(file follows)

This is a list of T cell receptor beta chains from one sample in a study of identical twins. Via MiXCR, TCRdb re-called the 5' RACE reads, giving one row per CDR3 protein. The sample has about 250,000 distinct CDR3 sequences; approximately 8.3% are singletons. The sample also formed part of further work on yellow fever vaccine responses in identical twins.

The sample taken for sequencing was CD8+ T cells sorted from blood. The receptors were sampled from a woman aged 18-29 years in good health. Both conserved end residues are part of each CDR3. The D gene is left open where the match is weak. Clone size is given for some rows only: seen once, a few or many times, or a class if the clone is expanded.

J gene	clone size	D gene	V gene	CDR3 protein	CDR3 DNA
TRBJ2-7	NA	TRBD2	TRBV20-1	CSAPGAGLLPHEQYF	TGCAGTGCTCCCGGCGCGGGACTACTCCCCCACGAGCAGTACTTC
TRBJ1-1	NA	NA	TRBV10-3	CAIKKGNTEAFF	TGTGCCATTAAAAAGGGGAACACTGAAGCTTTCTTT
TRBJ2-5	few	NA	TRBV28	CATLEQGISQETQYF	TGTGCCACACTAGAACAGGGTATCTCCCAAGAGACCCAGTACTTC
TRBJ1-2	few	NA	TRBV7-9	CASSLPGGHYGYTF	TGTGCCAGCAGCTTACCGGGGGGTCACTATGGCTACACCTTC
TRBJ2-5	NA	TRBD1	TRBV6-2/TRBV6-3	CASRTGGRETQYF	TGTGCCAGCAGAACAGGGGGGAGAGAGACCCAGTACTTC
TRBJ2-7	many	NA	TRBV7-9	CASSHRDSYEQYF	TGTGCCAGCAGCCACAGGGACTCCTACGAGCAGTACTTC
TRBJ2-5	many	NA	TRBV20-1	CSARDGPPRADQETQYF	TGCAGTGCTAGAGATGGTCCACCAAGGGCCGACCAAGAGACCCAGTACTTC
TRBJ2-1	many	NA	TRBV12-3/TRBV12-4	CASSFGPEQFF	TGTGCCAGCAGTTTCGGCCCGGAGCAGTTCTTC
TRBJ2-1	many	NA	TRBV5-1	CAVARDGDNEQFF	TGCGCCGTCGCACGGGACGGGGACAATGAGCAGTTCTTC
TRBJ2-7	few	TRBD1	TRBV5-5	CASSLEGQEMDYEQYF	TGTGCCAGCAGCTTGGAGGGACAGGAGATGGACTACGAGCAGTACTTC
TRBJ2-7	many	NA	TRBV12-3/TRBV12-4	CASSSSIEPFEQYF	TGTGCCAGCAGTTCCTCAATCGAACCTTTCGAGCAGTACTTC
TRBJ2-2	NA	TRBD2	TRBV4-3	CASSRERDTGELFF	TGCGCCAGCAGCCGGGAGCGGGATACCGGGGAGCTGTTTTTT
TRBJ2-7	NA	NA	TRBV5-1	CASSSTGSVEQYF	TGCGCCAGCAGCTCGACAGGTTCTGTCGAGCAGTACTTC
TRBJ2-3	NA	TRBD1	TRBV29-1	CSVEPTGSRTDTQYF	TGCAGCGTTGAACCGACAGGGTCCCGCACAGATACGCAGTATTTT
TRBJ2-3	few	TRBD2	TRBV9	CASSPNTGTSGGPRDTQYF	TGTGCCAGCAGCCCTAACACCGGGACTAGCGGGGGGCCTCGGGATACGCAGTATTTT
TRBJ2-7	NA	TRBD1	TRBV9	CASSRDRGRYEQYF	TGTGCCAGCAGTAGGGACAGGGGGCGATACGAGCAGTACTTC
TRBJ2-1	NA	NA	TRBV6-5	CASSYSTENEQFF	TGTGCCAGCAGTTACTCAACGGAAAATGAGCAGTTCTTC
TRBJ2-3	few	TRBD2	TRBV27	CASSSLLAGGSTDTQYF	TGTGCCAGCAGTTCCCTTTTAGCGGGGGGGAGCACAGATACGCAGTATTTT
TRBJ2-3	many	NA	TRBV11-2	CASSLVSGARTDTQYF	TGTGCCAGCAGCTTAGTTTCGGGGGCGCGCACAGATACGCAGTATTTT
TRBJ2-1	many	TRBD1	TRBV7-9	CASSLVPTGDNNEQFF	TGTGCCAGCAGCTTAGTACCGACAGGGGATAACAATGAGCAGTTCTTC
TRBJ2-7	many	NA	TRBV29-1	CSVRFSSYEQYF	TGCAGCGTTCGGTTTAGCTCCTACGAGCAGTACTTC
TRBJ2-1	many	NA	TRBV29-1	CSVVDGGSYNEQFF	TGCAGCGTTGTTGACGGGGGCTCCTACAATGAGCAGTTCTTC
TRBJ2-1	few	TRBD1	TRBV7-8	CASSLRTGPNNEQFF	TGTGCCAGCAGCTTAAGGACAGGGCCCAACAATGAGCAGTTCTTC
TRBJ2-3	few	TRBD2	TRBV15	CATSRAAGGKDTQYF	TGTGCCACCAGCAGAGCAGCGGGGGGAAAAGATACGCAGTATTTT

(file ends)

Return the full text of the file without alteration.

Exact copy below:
This is a list of T cell receptor beta chains from one sample in a study of identical twins. Via MiXCR, TCRdb re-called the 5' RACE reads, giving one row per CDR3 protein. The sample has about 250,000 distinct CDR3 sequences; approximately 8.3% are singletons. The sample also formed part of further work on yellow fever vaccine responses in identical twins.

The sample taken for sequencing was CD8+ T cells sorted from blood. The receptors were sampled from a woman aged 18-29 years in good health. Both conserved end residues are part of each CDR3. The D gene is left open where the match is weak. Clone size is given for some rows only: seen once, a few or many times, or a class if the clone is expanded.

J gene	clone size	D gene	V gene	CDR3 protein	CDR3 DNA
TRBJ2-7	NA	TRBD2	TRBV20-1	CSAPGAGLLPHEQYF	TGCAGTGCTCCCGGCGCGGGACTACTCCCCCACGAGCAGTACTTC
TRBJ1-1	NA	NA	TRBV10-3	CAIKKGNTEAFF	TGTGCCATTAAAAAGGGGAACACTGAAGCTTTCTTT
TRBJ2-5	few	NA	TRBV28	CATLEQGISQETQYF	TGTGCCACACTAGAACAGGGTATCTCCCAAGAGACCCAGTACTTC
TRBJ1-2	few	NA	TRBV7-9	CASSLPGGHYGYTF	TGTGCCAGCAGCTTACCGGGGGGTCACTATGGCTACACCTTC
TRBJ2-5	NA	TRBD1	TRBV6-2/TRBV6-3	CASRTGGRETQYF	TGTGCCAGCAGAACAGGGGGGAGAGAGACCCAGTACTTC
TRBJ2-7	many	NA	TRBV7-9	CASSHRDSYEQYF	TGTGCCAGCAGCCACAGGGACTCCTACGAGCAGTACTTC
TRBJ2-5	many	NA	TRBV20-1	CSARDGPPRADQETQYF	TGCAGTGCTAGAGATGGTCCACCAAGGGCCGACCAAGAGACCCAGTACTTC
TRBJ2-1	many	NA	TRBV12-3/TRBV12-4	CASSFGPEQFF	TGTGCCAGCAGTTTCGGCCCGGAGCAGTTCTTC
TRBJ2-1	many	NA	TRBV5-1	CAVARDGDNEQFF	TGCGCCGTCGCACGGGACGGGGACAATGAGCAGTTCTTC
TRBJ2-7	few	TRBD1	TRBV5-5	CASSLEGQEMDYEQYF	TGTGCCAGCAGCTTGGAGGGACAGGAGATGGACTACGAGCAGTACTTC
TRBJ2-7	many	NA	TRBV12-3/TRBV12-4	CASSSSIEPFEQYF	TGTGCCAGCAGTTCCTCAATCGAACCTTTCGAGCAGTACTTC
TRBJ2-2	NA	TRBD2	TRBV4-3	CASSRERDTGELFF	TGCGCCAGCAGCCGGGAGCGGGATACCGGGGAGCTGTTTTTT
TRBJ2-7	NA	NA	TRBV5-1	CASSSTGSVEQYF	TGCGCCAGCAGCTCGACAGGTTCTGTCGAGCAGTACTTC
TRBJ2-3	NA	TRBD1	TRBV29-1	CSVEPTGSRTDTQYF	TGCAGCGTTGAACCGACAGGGTCCCGCACAGATACGCAGTATTTT
TRBJ2-3	few	TRBD2	TRBV9	CASSPNTGTSGGPRDTQYF	TGTGCCAGCAGCCCTAACACCGGGACTAGCGGGGGGCCTCGGGATACGCAGTATTTT
TRBJ2-7	NA	TRBD1	TRBV9	CASSRDRGRYEQYF	TGTGCCAGCAGTAGGGACAGGGGGCGATACGAGCAGTACTTC
TRBJ2-1	NA	NA	TRBV6-5	CASSYSTENEQFF	TGTGCCAGCAGTTACTCAACGGAAAATGAGCAGTTCTTC
TRBJ2-3	few	TRBD2	TRBV27	CASSSLLAGGSTDTQYF	TGTGCCAGCAGTTCCCTTTTAGCGGGGGGGAGCACAGATACGCAGTATTTT
TRBJ2-3	many	NA	TRBV11-2	CASSLVSGARTDTQYF	TGTGCCAGCAGCTTAGTTTCGGGGGCGCGCACAGATACGCAGTATTTT
TRBJ2-1	many	TRBD1	TRBV7-9	CASSLVPTGDNNEQFF	TGTGCCAGCAGCTTAGTACCGACAGGGGATAACAATGAGCAGTTCTTC
TRBJ2-7	many	NA	TRBV29-1	CSVRFSSYEQYF	TGCAGCGTTCGGTTTAGCTCCTACGAGCAGTACTTC
TRBJ2-1	many	NA	TRBV29-1	CSVVDGGSYNEQFF	TGCAGCGTTGTTGACGGGGGCTCCTACAATGAGCAGTTCTTC
TRBJ2-1	few	TRBD1	TRBV7-8	CASSLRTGPNNEQFF	TGTGCCAGCAGCTTAAGGACAGGGCCCAACAATGAGCAGTTCTTC
TRBJ2-3	few	TRBD2	TRBV15	CATSRAAGGKDTQYF	TGTGCCACCAGCAGAGCAGCGGGGGGAAAAGATACGCAGTATTTT